He’s already much better than when I watched him in person last year at the U-20 World Cup. This is important for Boss and the rest on this list: he’s spending his formative years in a great place to learn. CBs are always at a premium at the national team level, and I can’t see Agbossoumonde missing out on the Nats at some point in the coming years.
D Ethan White – Here’s a guy who really impressed me in the one game I’ve ever seen him play. He’s quick and athletic, and no wonder Rongen has included him in the group. I think he’s got a lot of improvement to do, and if he stays at Maryland too long I can’t see him in the full national team picture anytime soon, but the talent’s there for a Maurice Edu type rise from nowhere.
D Zarek Valentin – Surprisingly confident on the ball for a defender, and able to deliver a good last ball, Valentin could be a quality right back on the fringes of the national team one day if he can solidify his defense. He won’t get there in college, though.
Valentin is one of a large group of guys in the middle, with the potential to make it, or fade away. We’ll have to watch how he develops over the coming years at each advancing level. (I might put Greg Garza, because of the environment he’s in – in that category as well.)
Juan Agudelo, F – Has some talents that American wingers don’t usually display. He needs to grow into his frame and get a little stronger on the ball. Will be in the American talent pool for a long time. It will be interesting to see how log it takes him to break in in NY, which will have a bearing on how quickly we’re talking about him in the national team picture.
Alex Molan0, MF – Here’s an interesting case. Molano left the U.S. for Croatia at 16 and has become a better player. These creative types are always the hardest ones to call – the U.S. ha so few great number 10s – but he’s shown flashes of becoming the real deal. There’s no way to tell what will happen here, but there’s no reason to rule out continued improvement either.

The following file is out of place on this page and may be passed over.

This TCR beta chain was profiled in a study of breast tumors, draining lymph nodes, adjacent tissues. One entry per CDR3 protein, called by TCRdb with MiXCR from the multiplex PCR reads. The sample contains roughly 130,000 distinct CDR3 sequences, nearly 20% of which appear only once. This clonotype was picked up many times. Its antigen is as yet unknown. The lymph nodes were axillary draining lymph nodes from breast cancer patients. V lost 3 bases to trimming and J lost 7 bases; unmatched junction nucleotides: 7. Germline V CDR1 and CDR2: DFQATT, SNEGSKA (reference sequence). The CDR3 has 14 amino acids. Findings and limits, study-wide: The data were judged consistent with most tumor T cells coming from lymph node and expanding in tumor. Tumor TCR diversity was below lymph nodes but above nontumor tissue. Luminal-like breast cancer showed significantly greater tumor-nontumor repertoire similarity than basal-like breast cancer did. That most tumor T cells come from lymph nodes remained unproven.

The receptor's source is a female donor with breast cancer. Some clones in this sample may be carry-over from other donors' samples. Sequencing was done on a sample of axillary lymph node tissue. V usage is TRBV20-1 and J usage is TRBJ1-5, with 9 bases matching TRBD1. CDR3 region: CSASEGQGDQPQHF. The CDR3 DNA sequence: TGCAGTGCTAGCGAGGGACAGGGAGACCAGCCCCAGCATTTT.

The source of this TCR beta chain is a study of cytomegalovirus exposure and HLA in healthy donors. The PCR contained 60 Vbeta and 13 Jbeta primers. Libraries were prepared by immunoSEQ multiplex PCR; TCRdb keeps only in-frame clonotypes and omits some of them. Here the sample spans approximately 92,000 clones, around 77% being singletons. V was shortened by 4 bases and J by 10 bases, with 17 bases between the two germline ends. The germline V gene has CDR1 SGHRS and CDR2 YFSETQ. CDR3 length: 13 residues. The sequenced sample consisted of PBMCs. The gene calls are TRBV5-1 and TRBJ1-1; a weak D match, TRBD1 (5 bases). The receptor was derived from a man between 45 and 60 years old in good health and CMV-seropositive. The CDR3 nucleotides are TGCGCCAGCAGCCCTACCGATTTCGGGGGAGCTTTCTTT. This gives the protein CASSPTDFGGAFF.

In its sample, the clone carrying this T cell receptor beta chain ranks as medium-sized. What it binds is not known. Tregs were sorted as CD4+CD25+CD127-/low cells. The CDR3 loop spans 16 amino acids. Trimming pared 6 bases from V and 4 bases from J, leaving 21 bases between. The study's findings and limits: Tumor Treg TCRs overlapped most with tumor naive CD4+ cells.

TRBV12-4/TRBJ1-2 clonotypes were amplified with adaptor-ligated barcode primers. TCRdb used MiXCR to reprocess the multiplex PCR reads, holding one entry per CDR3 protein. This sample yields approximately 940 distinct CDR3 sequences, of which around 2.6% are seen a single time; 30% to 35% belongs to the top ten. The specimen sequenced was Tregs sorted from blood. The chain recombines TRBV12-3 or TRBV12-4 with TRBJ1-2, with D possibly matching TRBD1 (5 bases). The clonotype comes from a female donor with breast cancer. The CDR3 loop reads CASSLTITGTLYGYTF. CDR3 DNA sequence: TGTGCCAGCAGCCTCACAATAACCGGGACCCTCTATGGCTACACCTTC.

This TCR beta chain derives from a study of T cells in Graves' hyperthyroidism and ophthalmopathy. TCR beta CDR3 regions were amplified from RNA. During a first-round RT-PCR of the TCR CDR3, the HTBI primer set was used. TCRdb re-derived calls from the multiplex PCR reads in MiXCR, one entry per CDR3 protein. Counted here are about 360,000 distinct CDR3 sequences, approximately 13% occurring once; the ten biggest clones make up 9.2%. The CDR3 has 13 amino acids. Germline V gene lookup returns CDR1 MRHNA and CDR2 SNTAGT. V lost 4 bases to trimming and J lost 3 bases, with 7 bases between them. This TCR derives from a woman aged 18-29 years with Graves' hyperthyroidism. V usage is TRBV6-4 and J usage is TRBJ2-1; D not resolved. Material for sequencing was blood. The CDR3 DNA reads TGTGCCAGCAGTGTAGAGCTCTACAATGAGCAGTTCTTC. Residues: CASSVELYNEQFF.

Omar Salgado, F – People have been all over him this week, after signing with MLS, but Salgado is still 16 and very raw. He’s got a long, long road ahead. And it won’t be easy for him in MLS to find PT.
Maybe it’s because they’re both 6’4” Mexican-Americans from Texas, but he reminds me of Omar Gonzalez at this point. You know where Gonzalez is now, but did you know Gonzalez was a 6’4” somewhat awkward 16-year-old forward who played sparingly on the Americans’ 2005 U-17 World Cup team in Peru? Not that he can’t handle it – cause he can – but I’m a little surprised Rongen’s got him with the U-20s and I wonder if it will remain that way through next year, especially since he’ll be out of game practice through the start of the next MLS season. I also think Salgado’s best position hasn’t been found yet, and like Gonzalez, it may be in the center of defense. Once he’s settled, we’ll see what his ceiling is.
Fuad Ibrahim, F – Hard to tell if he’s the real deal or just a kid who’s been around the block enough to convince at this level. My bet’s on the career journeyman side – but he will help the national team at this level for sure.
Francisco Navas Cobo, F – I saw some flashes I liked. Wouldn’t rule this kid out of anything just yet.
Adrian Ruelas, F – A nose for goal can’t be taught. This kid may have it. If he does, it’s not going away, and it will take him to exalted places.
What do you think? Who did I miss? Who did I mention that doesn’t stand a chance? Should I be standing on m head and screaming about this title instead of playing it down?